Friday, May 29, 2009


On Sunday, the Gallows Hill Writers presented a reading at a new restaurant in town. One of them was so nervous she didn't notice her own parents in the front row. We all tried to reassure her, but in the end, it was the performance itself that worked.

You get up on that stage and hope there's light on your page (and not in your eyes), and if there's some kind of lectern...all the better. I usually wear glasses too, even though I've printed out the poems in large type. Before I start I spend a few minutes looking out at the people in the room. Once I'm reading, the poems take on a life of their own, pulling the audience along with them.

I move with my voice, speaking at the rate of my heartbeat, and hope that the poems draw enough attention that I slip through the half hour unmarked. I've known musicians all my life, and many have said they play to meet people, to speak without being interrupted.

And for protection. The swirl of lines that permeates the air in the room protects you from small talk's awkwardness. People can start right in asking me what the hell a boletto is, or how I ever thought of licking a horsefly off my arm while clinging to a galloping mare. I'm spared the whattayadoforadayjob and have-you-been-here-long preliminaries. We can get right down to chasing after sound. I thrive on the anonymity of rhythm and riff that sparkles through conversation, the humor that warms it, the undertow of knowing .enriched with syllables of pure joy.

And I'm glad to meet you. I could listen to your juicy iambs all night long.



Blogger Springer Kneeblood said...

This comment has been removed by the author.

7:53 PM  
Blogger Springer Kneeblood said...

I'm glad to meet you, too, the woman who would lick that damned horsefly, then settle in to the easy rhythm of a heartbeat so attuned to the room that its warmth melts the nervous ice in all the drinks. And then it brings on those smiles that were hidden before. Where the hell were they, before you spoke?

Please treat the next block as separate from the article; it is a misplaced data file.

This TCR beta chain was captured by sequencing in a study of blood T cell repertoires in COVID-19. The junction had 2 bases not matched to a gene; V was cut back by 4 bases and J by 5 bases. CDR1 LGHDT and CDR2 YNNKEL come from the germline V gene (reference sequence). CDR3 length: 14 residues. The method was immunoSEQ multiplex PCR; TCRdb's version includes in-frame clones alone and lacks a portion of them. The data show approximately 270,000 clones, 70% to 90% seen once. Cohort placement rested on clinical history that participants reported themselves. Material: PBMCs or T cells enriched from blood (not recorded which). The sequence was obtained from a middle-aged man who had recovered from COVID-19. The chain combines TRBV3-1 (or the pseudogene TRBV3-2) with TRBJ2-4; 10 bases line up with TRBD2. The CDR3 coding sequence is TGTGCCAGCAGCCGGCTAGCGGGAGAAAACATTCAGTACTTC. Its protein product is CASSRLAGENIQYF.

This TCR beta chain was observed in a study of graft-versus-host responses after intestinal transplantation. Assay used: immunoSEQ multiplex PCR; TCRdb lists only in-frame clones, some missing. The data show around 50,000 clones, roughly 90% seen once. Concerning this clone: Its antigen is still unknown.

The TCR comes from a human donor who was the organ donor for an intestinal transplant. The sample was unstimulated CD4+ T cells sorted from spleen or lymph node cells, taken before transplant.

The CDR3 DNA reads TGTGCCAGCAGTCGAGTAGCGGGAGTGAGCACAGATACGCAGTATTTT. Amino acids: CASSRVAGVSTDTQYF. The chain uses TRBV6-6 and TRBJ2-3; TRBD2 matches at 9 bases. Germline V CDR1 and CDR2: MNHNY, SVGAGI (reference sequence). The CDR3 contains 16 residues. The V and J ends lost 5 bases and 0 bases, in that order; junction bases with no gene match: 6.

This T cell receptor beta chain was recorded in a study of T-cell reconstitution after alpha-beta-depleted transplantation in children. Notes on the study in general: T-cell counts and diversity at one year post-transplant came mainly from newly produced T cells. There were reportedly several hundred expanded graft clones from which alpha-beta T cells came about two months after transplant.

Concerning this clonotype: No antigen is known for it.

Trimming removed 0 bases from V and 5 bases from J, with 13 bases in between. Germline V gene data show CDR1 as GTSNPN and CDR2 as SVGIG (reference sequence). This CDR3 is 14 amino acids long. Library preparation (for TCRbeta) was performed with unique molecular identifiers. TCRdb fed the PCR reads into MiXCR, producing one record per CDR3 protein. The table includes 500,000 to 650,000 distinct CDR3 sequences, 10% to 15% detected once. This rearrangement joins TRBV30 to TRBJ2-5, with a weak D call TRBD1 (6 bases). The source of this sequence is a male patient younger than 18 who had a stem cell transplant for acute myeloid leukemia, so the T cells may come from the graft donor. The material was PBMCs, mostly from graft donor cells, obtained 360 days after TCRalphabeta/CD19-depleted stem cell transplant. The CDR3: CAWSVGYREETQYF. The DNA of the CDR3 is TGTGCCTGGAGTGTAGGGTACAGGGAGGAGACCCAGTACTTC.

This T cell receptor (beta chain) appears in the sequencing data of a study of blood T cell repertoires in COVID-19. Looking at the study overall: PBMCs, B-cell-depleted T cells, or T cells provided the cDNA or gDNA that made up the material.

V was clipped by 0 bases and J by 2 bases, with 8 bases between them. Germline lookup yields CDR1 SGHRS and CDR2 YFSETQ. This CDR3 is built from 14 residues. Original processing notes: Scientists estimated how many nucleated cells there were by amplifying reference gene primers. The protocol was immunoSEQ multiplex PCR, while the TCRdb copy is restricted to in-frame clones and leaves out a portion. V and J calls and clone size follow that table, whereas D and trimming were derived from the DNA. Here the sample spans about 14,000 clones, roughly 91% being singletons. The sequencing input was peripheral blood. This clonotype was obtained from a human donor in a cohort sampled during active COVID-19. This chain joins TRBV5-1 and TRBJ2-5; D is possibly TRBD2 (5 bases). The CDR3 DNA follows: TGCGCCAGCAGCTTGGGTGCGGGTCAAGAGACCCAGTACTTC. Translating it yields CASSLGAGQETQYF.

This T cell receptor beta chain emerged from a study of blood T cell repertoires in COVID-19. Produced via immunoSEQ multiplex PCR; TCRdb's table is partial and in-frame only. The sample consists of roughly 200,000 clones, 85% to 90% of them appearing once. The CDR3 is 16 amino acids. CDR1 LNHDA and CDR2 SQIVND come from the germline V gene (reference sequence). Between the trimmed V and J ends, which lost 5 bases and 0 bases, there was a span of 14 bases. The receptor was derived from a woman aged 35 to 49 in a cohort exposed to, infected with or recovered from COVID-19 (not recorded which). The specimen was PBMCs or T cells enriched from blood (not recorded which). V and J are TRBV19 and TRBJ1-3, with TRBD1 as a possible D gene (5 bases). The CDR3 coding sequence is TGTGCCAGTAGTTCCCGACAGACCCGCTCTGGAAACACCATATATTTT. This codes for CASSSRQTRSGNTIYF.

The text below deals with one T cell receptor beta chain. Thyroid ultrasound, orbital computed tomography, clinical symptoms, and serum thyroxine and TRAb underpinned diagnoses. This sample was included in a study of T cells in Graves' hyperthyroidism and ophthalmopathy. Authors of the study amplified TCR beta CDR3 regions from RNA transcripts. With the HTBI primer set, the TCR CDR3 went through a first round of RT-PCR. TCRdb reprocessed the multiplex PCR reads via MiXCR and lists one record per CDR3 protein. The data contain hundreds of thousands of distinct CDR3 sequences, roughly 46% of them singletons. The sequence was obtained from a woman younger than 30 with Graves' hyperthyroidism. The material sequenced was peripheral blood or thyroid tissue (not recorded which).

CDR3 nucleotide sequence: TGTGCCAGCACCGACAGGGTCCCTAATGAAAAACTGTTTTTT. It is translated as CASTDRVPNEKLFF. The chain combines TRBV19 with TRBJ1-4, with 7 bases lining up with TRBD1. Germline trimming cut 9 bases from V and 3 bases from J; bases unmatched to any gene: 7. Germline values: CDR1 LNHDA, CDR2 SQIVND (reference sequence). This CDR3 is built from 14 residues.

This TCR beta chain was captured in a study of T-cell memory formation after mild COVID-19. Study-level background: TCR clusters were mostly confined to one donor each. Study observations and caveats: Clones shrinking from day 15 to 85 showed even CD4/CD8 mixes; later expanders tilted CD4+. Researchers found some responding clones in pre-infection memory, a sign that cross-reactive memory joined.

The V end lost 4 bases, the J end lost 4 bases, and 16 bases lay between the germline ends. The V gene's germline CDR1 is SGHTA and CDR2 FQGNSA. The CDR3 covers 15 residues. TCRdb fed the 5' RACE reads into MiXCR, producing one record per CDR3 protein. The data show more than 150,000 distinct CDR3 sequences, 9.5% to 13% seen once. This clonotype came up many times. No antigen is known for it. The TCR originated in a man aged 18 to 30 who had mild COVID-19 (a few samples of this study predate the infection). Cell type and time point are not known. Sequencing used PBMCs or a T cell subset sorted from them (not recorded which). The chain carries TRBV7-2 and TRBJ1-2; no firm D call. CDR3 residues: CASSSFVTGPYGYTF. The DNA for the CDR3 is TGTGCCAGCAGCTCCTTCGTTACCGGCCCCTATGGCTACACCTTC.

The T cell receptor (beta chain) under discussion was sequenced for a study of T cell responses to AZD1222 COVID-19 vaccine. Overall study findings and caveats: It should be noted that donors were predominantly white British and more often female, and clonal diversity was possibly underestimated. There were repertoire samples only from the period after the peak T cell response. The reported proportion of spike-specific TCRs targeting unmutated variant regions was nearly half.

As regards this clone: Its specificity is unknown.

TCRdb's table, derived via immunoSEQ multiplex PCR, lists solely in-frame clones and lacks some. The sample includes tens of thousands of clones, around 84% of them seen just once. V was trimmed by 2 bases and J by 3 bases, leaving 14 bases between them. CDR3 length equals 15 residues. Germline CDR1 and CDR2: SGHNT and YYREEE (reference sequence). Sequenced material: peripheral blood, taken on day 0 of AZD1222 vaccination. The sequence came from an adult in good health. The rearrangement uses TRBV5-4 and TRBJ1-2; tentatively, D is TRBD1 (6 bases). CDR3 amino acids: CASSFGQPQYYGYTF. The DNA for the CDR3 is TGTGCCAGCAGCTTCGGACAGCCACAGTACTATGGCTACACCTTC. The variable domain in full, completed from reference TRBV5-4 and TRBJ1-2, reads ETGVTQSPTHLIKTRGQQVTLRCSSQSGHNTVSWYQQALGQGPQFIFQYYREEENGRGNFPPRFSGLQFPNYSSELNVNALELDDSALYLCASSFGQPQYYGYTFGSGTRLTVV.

7:54 PM  
Blogger BrightenedBoy said...

You have such a peculiar way of expressing things.

I would like to hear some of your poems.

8:38 PM  
Anonymous phil said...

I've always had problems with public speaking. Wonderful interpretation of the experience.

Who's the bass player? WAG - Chris Squire from Yes.

11:30 AM  
Anonymous Jarrett said...

Beautiful. Glad to know you're getting out there. Cheers, J

5:55 AM  
Blogger hele said...

"right down to chasing after sound"

this set me daydreaming about a life where people only speak to watch their words taking wing, catching the sun with the tip of each feather.

9:12 AM  
Blogger Magpie said...

Juicy iambs!

4:27 PM  
Anonymous Deborah Godin said...

I know the whole oral/bardic thing is how poetry began, but I still can't help but lean to the visual. What I consider the best of what I write isn't designed to be spoken. It's all about how it looks on the page and shifts in the head. But I'm very intrigued by those who do read aloud. Would love to read/see anything you might feel like posting.

1:44 PM  
Blogger Miss Bliss said...

I love poetry read aloud, but then I come from a theatre tradition so...yeah bring on those juicy iambs.

Thanks for stopping my blog.

11:02 AM  
Blogger PurestGreen said...

Thank you for visiting me on Scotland for the Senses. Now I have found your blog - what wonderful writing. I'll be dropping in again.

12:28 AM  
Blogger Johnny Virgil said...

If I read things to my heartbeat when I'm speaking in public, I'd sound like an auctioneer....

9:48 AM  
Blogger YourFireAnt said...

Auctioning off poems? what a concept. I like it.


5:46 AM  

Post a Comment

<< Home